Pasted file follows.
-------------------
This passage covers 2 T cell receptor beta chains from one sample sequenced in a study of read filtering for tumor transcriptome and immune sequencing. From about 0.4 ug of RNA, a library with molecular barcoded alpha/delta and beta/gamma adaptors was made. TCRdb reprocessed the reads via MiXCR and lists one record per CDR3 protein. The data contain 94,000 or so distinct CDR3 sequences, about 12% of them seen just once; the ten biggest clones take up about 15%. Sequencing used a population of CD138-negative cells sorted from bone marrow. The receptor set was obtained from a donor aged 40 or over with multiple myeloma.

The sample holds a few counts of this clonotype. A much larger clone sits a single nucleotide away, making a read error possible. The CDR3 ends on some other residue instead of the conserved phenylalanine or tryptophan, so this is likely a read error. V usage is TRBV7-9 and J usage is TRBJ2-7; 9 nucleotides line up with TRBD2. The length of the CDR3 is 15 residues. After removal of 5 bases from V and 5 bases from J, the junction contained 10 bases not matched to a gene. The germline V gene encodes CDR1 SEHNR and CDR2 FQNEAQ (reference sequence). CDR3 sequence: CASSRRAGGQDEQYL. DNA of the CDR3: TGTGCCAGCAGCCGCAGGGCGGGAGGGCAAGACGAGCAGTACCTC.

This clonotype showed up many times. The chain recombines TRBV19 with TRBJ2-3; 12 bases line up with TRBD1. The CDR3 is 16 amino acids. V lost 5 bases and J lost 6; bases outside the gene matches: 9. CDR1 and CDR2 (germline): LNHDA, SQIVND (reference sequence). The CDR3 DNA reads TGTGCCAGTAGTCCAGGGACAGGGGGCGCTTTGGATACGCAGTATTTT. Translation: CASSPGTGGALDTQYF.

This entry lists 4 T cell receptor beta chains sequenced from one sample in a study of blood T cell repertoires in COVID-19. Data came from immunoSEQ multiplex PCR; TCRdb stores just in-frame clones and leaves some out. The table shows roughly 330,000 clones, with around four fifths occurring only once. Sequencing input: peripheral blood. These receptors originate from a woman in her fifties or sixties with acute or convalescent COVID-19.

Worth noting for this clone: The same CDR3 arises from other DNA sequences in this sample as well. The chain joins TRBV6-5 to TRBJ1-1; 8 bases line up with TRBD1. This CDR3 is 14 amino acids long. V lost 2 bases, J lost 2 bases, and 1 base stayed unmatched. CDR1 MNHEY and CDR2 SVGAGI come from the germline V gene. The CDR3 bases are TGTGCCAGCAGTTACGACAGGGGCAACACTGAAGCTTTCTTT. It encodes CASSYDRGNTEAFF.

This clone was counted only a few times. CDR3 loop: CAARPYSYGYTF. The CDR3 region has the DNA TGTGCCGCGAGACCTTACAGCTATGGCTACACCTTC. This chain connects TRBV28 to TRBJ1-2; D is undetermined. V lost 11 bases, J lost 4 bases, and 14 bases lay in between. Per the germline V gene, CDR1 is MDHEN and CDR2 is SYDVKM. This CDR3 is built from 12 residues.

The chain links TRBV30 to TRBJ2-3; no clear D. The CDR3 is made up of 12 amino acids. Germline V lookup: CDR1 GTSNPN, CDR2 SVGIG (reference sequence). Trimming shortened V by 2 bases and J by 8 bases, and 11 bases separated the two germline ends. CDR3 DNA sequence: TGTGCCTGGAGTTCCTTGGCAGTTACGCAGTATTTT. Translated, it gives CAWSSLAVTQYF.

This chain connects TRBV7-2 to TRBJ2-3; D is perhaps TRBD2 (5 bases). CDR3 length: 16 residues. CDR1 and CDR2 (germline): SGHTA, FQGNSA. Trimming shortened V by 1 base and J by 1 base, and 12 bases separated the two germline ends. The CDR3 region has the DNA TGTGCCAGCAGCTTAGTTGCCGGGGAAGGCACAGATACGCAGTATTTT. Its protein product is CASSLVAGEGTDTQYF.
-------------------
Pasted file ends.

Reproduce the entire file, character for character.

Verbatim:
This passage covers 2 T cell receptor beta chains from one sample sequenced in a study of read filtering for tumor transcriptome and immune sequencing. From about 0.4 ug of RNA, a library with molecular barcoded alpha/delta and beta/gamma adaptors was made. TCRdb reprocessed the reads via MiXCR and lists one record per CDR3 protein. The data contain 94,000 or so distinct CDR3 sequences, about 12% of them seen just once; the ten biggest clones take up about 15%. Sequencing used a population of CD138-negative cells sorted from bone marrow. The receptor set was obtained from a donor aged 40 or over with multiple myeloma.

The sample holds a few counts of this clonotype. A much larger clone sits a single nucleotide away, making a read error possible. The CDR3 ends on some other residue instead of the conserved phenylalanine or tryptophan, so this is likely a read error. V usage is TRBV7-9 and J usage is TRBJ2-7; 9 nucleotides line up with TRBD2. The length of the CDR3 is 15 residues. After removal of 5 bases from V and 5 bases from J, the junction contained 10 bases not matched to a gene. The germline V gene encodes CDR1 SEHNR and CDR2 FQNEAQ (reference sequence). CDR3 sequence: CASSRRAGGQDEQYL. DNA of the CDR3: TGTGCCAGCAGCCGCAGGGCGGGAGGGCAAGACGAGCAGTACCTC.

This clonotype showed up many times. The chain recombines TRBV19 with TRBJ2-3; 12 bases line up with TRBD1. The CDR3 is 16 amino acids. V lost 5 bases and J lost 6; bases outside the gene matches: 9. CDR1 and CDR2 (germline): LNHDA, SQIVND (reference sequence). The CDR3 DNA reads TGTGCCAGTAGTCCAGGGACAGGGGGCGCTTTGGATACGCAGTATTTT. Translation: CASSPGTGGALDTQYF.

This entry lists 4 T cell receptor beta chains sequenced from one sample in a study of blood T cell repertoires in COVID-19. Data came from immunoSEQ multiplex PCR; TCRdb stores just in-frame clones and leaves some out. The table shows roughly 330,000 clones, with around four fifths occurring only once. Sequencing input: peripheral blood. These receptors originate from a woman in her fifties or sixties with acute or convalescent COVID-19.

Worth noting for this clone: The same CDR3 arises from other DNA sequences in this sample as well. The chain joins TRBV6-5 to TRBJ1-1; 8 bases line up with TRBD1. This CDR3 is 14 amino acids long. V lost 2 bases, J lost 2 bases, and 1 base stayed unmatched. CDR1 MNHEY and CDR2 SVGAGI come from the germline V gene. The CDR3 bases are TGTGCCAGCAGTTACGACAGGGGCAACACTGAAGCTTTCTTT. It encodes CASSYDRGNTEAFF.

This clone was counted only a few times. CDR3 loop: CAARPYSYGYTF. The CDR3 region has the DNA TGTGCCGCGAGACCTTACAGCTATGGCTACACCTTC. This chain connects TRBV28 to TRBJ1-2; D is undetermined. V lost 11 bases, J lost 4 bases, and 14 bases lay in between. Per the germline V gene, CDR1 is MDHEN and CDR2 is SYDVKM. This CDR3 is built from 12 residues.

The chain links TRBV30 to TRBJ2-3; no clear D. The CDR3 is made up of 12 amino acids. Germline V lookup: CDR1 GTSNPN, CDR2 SVGIG (reference sequence). Trimming shortened V by 2 bases and J by 8 bases, and 11 bases separated the two germline ends. CDR3 DNA sequence: TGTGCCTGGAGTTCCTTGGCAGTTACGCAGTATTTT. Translated, it gives CAWSSLAVTQYF.

This chain connects TRBV7-2 to TRBJ2-3; D is perhaps TRBD2 (5 bases). CDR3 length: 16 residues. CDR1 and CDR2 (germline): SGHTA, FQGNSA. Trimming shortened V by 1 base and J by 1 base, and 12 bases separated the two germline ends. The CDR3 region has the DNA TGTGCCAGCAGCTTAGTTGCCGGGGAAGGCACAGATACGCAGTATTTT. Its protein product is CASSLVAGEGTDTQYF.